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Manufacturing Industry (Exports)

Volume 986: debated on Monday 16 June 1980

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asked the Secretary of State for Trade if he is satisfied with the export performance of Great Britain's manufacturing industry.

Although export volume has held up very well, in spite of the lack of buoyancy in world trade, it is not part of my job to be satisfied or complacent.

Has not British price competitiveness dropped alarmingly against that of the Japanese, Americans and West Germans? Is not current Government policy of a strong pound and high interest rates working against British exporters? Will the Secretary of State agree that it is likely that this winter a major British company will go bankrupt unless policy changes are made?

Our competitiveness has been seriously eroded in the past two years, and the movements in world currencies, which have meant a strengthening of sterling, caused mainly by the security of North Sea oil, have produced that result. However, our export volume has stayed remarkably stable. It has held up very well indeed at a time when there is a lack of buoyancy in world trade.

In reiterating what the Minister said, should we not remind the British public and the Opposition that our export achievements as a nation have been magnificent, and that we have been unduly modest about them?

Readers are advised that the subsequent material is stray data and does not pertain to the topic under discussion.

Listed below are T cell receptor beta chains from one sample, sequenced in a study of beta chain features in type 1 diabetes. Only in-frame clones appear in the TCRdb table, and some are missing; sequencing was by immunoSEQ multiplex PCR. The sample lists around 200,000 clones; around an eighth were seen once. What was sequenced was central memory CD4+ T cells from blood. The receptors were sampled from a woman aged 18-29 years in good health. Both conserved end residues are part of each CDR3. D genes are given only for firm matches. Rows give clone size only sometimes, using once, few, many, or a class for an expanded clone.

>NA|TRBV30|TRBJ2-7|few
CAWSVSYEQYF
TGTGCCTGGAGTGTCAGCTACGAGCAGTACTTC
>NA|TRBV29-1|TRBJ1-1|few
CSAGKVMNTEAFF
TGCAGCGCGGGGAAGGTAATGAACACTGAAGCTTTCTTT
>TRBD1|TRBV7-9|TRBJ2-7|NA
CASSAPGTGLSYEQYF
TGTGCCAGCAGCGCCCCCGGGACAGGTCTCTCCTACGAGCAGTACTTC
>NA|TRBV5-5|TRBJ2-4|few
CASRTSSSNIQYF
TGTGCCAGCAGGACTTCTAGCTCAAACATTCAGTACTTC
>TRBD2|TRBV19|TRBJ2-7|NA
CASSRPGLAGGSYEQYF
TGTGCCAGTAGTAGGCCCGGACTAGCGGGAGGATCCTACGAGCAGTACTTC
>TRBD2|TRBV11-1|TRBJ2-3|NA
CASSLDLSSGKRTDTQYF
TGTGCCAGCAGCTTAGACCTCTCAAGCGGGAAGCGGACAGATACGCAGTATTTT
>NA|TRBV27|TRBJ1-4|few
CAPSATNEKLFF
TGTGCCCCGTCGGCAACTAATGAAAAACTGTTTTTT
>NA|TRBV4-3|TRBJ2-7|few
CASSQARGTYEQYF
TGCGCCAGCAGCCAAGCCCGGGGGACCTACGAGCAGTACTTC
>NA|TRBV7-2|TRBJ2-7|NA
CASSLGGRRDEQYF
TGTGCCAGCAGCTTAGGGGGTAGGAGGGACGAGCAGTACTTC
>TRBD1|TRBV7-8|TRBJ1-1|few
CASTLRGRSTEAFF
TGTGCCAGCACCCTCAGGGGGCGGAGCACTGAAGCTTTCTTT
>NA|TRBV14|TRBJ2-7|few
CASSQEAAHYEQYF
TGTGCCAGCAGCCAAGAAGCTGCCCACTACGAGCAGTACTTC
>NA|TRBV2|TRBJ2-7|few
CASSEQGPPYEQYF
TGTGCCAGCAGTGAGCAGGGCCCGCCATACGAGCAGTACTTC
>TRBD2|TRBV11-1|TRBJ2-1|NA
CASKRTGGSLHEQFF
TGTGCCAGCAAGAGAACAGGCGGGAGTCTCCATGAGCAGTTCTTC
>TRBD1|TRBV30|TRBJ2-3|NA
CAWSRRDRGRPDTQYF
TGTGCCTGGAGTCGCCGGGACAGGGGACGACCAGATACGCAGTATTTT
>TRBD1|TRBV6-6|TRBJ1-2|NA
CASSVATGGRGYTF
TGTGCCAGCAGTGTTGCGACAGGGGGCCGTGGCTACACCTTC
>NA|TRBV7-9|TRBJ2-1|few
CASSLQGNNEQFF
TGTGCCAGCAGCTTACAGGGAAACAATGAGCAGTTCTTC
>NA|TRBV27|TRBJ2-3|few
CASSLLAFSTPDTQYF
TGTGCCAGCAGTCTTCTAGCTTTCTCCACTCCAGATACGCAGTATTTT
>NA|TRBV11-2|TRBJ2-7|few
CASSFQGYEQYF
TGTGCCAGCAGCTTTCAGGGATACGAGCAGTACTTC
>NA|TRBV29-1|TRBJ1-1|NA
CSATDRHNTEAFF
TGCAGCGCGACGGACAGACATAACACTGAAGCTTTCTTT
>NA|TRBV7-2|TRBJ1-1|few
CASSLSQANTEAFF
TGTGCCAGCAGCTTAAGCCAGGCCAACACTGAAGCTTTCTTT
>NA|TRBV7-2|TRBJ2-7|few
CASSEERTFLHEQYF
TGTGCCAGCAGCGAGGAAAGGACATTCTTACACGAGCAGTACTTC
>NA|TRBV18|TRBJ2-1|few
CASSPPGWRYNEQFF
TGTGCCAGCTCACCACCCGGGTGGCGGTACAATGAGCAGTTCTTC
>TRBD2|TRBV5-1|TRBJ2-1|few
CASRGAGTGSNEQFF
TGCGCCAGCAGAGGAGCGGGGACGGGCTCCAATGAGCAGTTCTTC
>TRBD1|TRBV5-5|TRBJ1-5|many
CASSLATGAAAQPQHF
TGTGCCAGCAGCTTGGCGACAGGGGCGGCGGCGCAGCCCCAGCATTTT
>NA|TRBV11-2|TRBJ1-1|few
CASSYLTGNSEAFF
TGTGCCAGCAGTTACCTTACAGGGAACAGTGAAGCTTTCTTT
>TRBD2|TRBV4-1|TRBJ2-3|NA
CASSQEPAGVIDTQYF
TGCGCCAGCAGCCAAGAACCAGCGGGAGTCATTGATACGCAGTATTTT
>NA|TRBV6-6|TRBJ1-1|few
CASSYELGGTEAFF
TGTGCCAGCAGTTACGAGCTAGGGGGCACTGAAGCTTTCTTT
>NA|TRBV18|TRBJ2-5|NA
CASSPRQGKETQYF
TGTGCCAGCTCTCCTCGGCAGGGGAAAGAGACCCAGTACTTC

I agree entirely. There is no other major nation that is exporting as much as 30 per cent. of its gross domestic product.

Will the Secretary of State now admit that if interest rates continue to remain high, the pound stays overvalued, the rate of inflation remains high internationally, and industrial investment continues to decline, there will be no way in which British firms can restore their competitiveness in the next two years?

The best way to restore the competitiveness of British industry is for industry to increase its productivity and ensure that wages do not continue to outstrip production. Generally, industry must make products that the world wants to buy. There is no collection of policies that the Government could follow that would make these factors any less important.

Is my right hon. Friend aware that there has been much criticism of the Export Credits Guarantee Department over its operations in Zimbabwe? It appears that the ECGD does not give as advantageous terms to British exporters as those received by competing countries such as France and Germany.

If there are any complaints about the ECGD's facilities for Zimbabwe I hope that my hon. Friend will bring them to my attention. Generally, the ECGD has the highest reputation among British industry and throughout the world. If there are any particular problems, I hope he will let me know them.